• aquariusZodiac Sign Compitability

    The Begonia is not used in astrology practice.

  • spiralPlant Symbolism

    • Caution: Begonias are often associated with caution or a warning to be wary in certain situations. This may be due to the delicate nature of the plant's blossoms and can serve as a metaphor for fragile circumstances.
    • Harmony: The symmetry and balance of the begonia's leaves and flowers can symbolize a state of harmony and balance. This relates to how its aesthetic properties are appreciated in horticulture and design.
    • Individuality: With its unique colors and patterns, Begonia 'Carol Red' can represent individuality, showcasing the importance of standing out and being true to oneself.
    • Gratitude: In some contexts, giving begonias is a way to express thanks or gratitude. This could be due to their attractive appearance and the effort required to cultivate them successfully.

Every 7-10 days
2500 - 10000 Lux
Every 1-2 years
Spring to Summer
As needed
  • water dropWater

    For the Begonia 'Carol Red', also known as the Rieger Begonia, it is essential to maintain a balance in watering. The soil should be kept consistently moist, but not waterlogged. Water the plant thoroughly when the top inch of soil feels dry to the touch, which generally means watering approximately once a week. However, this can vary depending on environmental conditions such as temperature and humidity. Use tepid water and provide around 8-12 ounces each time, ensuring that excess water is allowed to drain away to prevent root rot. During the winter months, reduce watering frequency as plant growth slows down.

  • sunLight

    The Rieger Begonia thrives in bright, indirect light. It is best to place the plant near an east or west-facing window where it can receive moderate lighting. Direct sunlight should be avoided, as it can scorch the delicate leaves of the Begonia. A spot that provides dappled sunlight or diffused light through a sheer curtain is ideal for maintaining vibrant foliar color and encouraging flowering.

  • thermometerTemperature

    Rieger Begonias prefer a comfortable temperature range, typically between 60-70 degrees Fahrenheit. They can tolerate a minimum temperature of about 50 degrees Fahrenheit but should not be exposed to temperatures below this as they are sensitive to cold. The ideal conditions would be a consistently warm environment without drastic temperature fluctuations.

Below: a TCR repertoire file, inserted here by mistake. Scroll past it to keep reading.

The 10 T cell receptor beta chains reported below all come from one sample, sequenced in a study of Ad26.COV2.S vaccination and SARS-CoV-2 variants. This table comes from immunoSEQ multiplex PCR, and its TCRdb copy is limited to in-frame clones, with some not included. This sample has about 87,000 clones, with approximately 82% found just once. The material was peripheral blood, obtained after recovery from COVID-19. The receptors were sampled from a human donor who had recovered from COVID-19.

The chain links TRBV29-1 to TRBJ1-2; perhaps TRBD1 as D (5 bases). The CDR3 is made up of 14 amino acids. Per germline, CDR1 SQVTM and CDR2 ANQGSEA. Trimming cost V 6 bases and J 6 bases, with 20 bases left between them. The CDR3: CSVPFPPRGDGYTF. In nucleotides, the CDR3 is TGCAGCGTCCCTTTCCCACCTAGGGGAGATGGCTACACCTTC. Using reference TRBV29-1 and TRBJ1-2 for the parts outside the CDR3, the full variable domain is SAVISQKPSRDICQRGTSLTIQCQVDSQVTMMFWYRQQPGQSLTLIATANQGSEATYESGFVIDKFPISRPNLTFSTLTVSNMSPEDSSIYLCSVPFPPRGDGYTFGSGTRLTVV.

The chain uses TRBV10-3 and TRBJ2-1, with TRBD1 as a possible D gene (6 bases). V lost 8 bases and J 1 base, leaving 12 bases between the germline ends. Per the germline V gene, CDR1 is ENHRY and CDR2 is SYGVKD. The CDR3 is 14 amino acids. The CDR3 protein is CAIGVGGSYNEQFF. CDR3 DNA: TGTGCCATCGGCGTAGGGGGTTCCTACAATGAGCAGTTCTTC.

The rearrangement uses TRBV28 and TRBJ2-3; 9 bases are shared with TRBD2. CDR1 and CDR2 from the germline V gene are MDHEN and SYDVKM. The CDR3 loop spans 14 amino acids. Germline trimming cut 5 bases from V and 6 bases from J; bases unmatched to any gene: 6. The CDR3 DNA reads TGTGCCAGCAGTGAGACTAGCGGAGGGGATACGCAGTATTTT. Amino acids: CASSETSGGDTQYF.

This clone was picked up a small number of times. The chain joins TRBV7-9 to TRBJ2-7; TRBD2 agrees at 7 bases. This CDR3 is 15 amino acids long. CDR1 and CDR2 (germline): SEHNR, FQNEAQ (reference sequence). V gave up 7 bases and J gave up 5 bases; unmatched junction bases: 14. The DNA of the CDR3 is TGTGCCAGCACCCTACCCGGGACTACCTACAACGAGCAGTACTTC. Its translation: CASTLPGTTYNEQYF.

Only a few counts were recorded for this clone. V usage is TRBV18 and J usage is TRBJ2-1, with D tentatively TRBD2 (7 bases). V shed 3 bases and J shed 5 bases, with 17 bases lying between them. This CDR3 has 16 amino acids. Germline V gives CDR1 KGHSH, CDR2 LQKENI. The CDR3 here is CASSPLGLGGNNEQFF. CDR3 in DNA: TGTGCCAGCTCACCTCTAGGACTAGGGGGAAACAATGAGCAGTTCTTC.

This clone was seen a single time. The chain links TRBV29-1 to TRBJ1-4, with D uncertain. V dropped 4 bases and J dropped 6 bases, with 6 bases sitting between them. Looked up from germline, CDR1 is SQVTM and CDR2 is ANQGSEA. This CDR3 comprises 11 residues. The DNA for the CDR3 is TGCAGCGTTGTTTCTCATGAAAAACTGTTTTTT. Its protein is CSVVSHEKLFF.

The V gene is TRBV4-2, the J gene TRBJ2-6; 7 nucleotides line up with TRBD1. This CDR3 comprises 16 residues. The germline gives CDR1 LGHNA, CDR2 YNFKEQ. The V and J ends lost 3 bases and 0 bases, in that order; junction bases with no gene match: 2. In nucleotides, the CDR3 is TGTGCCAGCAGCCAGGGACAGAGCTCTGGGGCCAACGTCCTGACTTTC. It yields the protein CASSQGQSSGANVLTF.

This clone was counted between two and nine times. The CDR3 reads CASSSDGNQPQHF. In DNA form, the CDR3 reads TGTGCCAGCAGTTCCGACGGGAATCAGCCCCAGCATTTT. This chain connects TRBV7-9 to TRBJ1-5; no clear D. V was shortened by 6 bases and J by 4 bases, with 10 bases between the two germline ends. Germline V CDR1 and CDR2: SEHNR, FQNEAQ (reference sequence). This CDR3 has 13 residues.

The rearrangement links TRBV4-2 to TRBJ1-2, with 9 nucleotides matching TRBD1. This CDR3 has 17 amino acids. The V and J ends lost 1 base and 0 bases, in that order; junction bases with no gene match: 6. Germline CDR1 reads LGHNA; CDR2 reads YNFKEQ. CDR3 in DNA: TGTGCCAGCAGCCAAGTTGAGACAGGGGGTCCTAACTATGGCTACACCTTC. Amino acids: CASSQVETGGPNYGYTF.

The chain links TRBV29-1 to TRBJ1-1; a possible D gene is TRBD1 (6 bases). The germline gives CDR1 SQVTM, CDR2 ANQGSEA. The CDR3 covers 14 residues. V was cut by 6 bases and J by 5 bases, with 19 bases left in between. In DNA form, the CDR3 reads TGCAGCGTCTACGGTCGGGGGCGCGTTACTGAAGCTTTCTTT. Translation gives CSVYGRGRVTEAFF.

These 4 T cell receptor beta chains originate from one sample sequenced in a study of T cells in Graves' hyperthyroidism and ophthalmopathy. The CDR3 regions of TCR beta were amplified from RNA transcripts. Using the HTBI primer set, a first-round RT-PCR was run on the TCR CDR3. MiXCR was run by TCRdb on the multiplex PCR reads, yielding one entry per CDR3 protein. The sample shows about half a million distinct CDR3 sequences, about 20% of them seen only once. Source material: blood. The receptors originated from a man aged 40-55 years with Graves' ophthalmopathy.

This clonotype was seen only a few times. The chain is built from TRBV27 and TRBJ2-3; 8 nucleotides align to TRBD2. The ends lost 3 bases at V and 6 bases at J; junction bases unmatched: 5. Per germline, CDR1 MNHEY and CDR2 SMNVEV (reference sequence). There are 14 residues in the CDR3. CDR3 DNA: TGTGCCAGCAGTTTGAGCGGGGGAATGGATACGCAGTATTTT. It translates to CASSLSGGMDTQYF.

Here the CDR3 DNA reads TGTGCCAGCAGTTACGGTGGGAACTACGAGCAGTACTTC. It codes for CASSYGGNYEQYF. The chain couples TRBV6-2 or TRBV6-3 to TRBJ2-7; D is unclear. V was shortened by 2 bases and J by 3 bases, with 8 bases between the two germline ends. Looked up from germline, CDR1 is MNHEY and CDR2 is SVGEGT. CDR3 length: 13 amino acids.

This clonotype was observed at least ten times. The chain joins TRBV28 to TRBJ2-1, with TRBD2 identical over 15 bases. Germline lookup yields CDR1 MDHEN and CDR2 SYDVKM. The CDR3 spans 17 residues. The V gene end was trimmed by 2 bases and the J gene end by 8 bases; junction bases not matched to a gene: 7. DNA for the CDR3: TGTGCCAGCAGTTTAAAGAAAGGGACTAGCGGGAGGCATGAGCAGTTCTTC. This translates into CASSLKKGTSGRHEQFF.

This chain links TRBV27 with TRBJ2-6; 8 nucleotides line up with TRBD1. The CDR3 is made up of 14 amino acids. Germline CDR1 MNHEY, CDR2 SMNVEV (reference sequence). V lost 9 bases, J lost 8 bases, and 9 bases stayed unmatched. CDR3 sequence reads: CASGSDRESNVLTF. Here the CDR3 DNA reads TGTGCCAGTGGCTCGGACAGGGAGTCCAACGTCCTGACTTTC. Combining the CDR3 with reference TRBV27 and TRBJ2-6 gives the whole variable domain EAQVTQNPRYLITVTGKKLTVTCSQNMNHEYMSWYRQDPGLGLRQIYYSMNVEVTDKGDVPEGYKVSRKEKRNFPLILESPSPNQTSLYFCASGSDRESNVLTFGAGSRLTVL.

• scissorsPruning

    Pruning Rieger Begonias helps to promote bushier growth and remove any unsightly or dead foliage. Prune the plant in the early spring, just before the onset of the new growth period. Cut back leggy stems and remove any spent blooms or yellowing leaves to encourage a fuller plant. Pruning is typically done annually, but the plant can also be lightly pruned as needed throughout the year to maintain its shape.

  • broomCleaning

    As needed

  • bambooSoil

    Begonia 'Carol Red' prefers a well-draining soil mix consisting of peat, perlite, and compost. Ensure the soil is slightly acidic to neutral with a pH of 6.0-7.0 for optimal growth.

  • plantRepotting

    Begonia 'Carol Red' generally needs repotting every 1-2 years, best done in spring to allow the plant to acclimate and grow into its new pot during the growing season.

  • water dropsHumidity & Misting

    Begonia 'Carol Red' thrives in high humidity levels, around 50-60%, making it suitable for terrariums or environments where moisture can be maintained without wetting the foliage directly.

  • pinSuitable locations

    • Indoor

      Place in bright, indirect light; keep soil moist.

    • Outdoor

      Shelter from direct sun, moist soil, morning light.

    • Hardiness zone

      10-11 USDA.

  • circleLife cycle

    Begonia 'Carol Red', also known as Carol Red Begonia, starts its life as a seed that germinates in warm, moist soil. After sprouting, the seedling grows into a young plant with characteristic asymmetrical leaves and begins to develop its root system. As the plant matures, it produces lush, waxy leaves, often with a reddish hue, and blooms with bright red flowers when environmental conditions are favorable, typically in spring or summer. Following pollination, which is often aided by insects, the flowers will produce seeds, completing the reproductive cycle. The Carol Red Begonia may enter a period of dormancy during colder months, if grown in a climate where temperatures drop significantly. Under ideal conditions, it can survive for several years, often grown as a perennial in warmer climates or as an annual in colder regions.

  • sproutPropogation

    • Propogation time

      Spring to Summer

    • The Begonia 'Carol Red', commonly known as Begonia, can be effectively propagated through leaf cuttings, especially during the growing season, generally from spring to early autumn. The most popular method involves taking a healthy leaf and lightly scoring veins on the underside, then laying the leaf vein-side down on moist soil. To hold the leaf in place and ensure contact with the soil, you can use small stones or even toothpicks. The pot should be placed in a warm spot with bright, indirect light and covered with plastic to retain humidity. Roots will often develop at the sites of the scored veins, and once these roots are substantial, the new plants can be gently separated from the mother leaf and potted individually.